Last week the New Orleans Hornets made it official that they’ll become the Pelicans next year by showcasing their new logo, completing what it is likely the worst name change of all time.
Admittedly, moving to New Orleans from Charlotte in 2002 and keeping the name the Hornets didn’t make much sense. That said, the Hornets is an established basketball brand and an acceptable name. The franchise didn’t surrender the name back to Charlotte when the Bobcats were created a few years later, but that is likely where the Hornets name will land in a year’s time.
Rebranding your franchise with a new name is a complicated process. It costs an organization roughly $3 million and takes a good bit of paperwork to make the deal go through unless the league is urgent to make the change happen. The league’s role in all this is important as they have a big say in what their teams are named, and as I sat and watched the Hornets battle the Lakers last night, I couldn’t help but stew a bit over the fact they would let Pelicans happen.
STATE BIRD OR NOT, IT’S A MISTAKE
Reasons to rename a franchise vary and in some cases it is warranted. Renaming the Bobcats makes sense due to the organization’s lack of success under that name and the fact that Charlotte had an established basketball tradition under the moniker of the Hornets.
Washington rebranded the Bullets to the Wizards in 1997 due to the disturbing crime rate in the nation’s capital at that time. Owner Abe Pollin liked the name Wizards and a public contest to rename the team brought his desire to fruition. That case, although somewhat ridiculous and still facing calls to go back to the Bullets, was at least understandable because Pollin felt the word bullet had a negative connotation considering the social issues at that time facing the city which the team calls home. But Pelicans? Why?
Owner Tom Benson made it clear when he bought the Hornets that he wanted a name change, supposedly to reflect more accurately the culture and flavor of New Orleans. The team immediately began sifting through team names and has said they looked at over 100 names. A hundred names and the best was Pelicans? Really? If so, I have to wonder what were the other suggestions? Hurricanes? Levees? Flashers? How much more poorly could they have rolled off the tongue than Pelicans?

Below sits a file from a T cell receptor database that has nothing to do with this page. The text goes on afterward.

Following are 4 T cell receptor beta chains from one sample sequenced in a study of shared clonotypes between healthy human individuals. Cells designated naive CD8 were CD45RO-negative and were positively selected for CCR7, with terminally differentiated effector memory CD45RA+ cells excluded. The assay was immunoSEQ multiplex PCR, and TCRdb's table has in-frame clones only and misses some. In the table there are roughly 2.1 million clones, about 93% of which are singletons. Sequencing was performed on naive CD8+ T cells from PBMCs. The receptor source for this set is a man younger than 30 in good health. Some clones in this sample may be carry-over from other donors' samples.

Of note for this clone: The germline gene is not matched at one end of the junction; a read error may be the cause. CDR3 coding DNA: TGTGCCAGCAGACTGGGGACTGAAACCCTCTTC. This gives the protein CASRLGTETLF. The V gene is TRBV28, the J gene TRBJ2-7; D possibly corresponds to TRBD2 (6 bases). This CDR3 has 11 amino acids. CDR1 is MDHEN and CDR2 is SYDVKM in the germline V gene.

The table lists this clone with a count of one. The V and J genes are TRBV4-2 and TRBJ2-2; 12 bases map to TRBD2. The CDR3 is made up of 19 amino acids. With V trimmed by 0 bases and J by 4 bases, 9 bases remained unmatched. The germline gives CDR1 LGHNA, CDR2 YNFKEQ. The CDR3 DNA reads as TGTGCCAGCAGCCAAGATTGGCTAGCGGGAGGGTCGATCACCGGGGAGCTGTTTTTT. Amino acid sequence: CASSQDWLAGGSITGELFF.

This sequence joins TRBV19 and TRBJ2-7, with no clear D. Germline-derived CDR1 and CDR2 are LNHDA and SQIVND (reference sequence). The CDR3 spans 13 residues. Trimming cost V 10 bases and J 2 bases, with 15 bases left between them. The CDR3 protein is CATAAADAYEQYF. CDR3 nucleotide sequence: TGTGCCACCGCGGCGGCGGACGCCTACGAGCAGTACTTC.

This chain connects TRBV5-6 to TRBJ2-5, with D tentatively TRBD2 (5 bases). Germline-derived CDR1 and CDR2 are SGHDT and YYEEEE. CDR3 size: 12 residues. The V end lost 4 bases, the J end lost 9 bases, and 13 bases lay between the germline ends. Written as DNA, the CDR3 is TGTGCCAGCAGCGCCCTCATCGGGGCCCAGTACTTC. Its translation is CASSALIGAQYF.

The marketability of a team name is something that has to be kept in mind. Pelicans is not a particularly catchy name like the Heat or Magic, Lakers or Trail Blazers. It’s not a name that can be shortened like Knicks or Mavs, T-Wolves or Cavs. What would you call them? The Cans? The Pels? Not likely, and the team colors will be lost in favor of a much more bland and predictable red, blue and gold that sort of resembles a different configuration of Cleveland’s colors.
Ultimately, the decision is done, but how could this regrettable mistake have been avoided?
Many would say it’s not the NBA’s place to step in and tell the franchises what to do when it comes to their names? Well, it’s okay for the league to step in and veto trades that two parties have agreed to and it’s okay for the league to hand down suspensions for sometimes minor infractions and to implement a dress code policy for its players when they aren’t on the court. So why then, is it not okay for the league to tell a franchise they can’t use a certain name when that name could be seen as negative to the marketability of not only the team and its players, but the league as a whole? Does anyone really think the Pelicans is a good name?
The best way out of this conundrum was for the league to tell the Utah Jazz to finally face facts and admit that jazz music has about as much significance in Utah’s history as Scandanavian culture has in the bayou. The Hornets name should move to Charlotte returning that tradition to its rightful home and the Jazz name should return to the city that is the reason that name exists, New Orleans.
What would the Jazz then be called? Truthfully, I don’t know. Utah is the Beehive state, how about the Swarm? The Utah Killer Bees or any other generic name that would ultimately produce a moniker that has more to do with Utah than Jazz. Jazz goes home to New Orleans and order is restored to the world.
Watching Chris Webber laugh hysterically just saying Pelicans and looking at that ridiculous logo during last night’s broadcast on NBA TV, I couldn’t help but laugh too. Unfortunately, that is what is going to happen to New Orleans, they’re the laughing stock of the league no matter how fun their team is to watch, no matter how young and hip their players are. Pelicans in nature are very cool, but on a basketball court, not so much.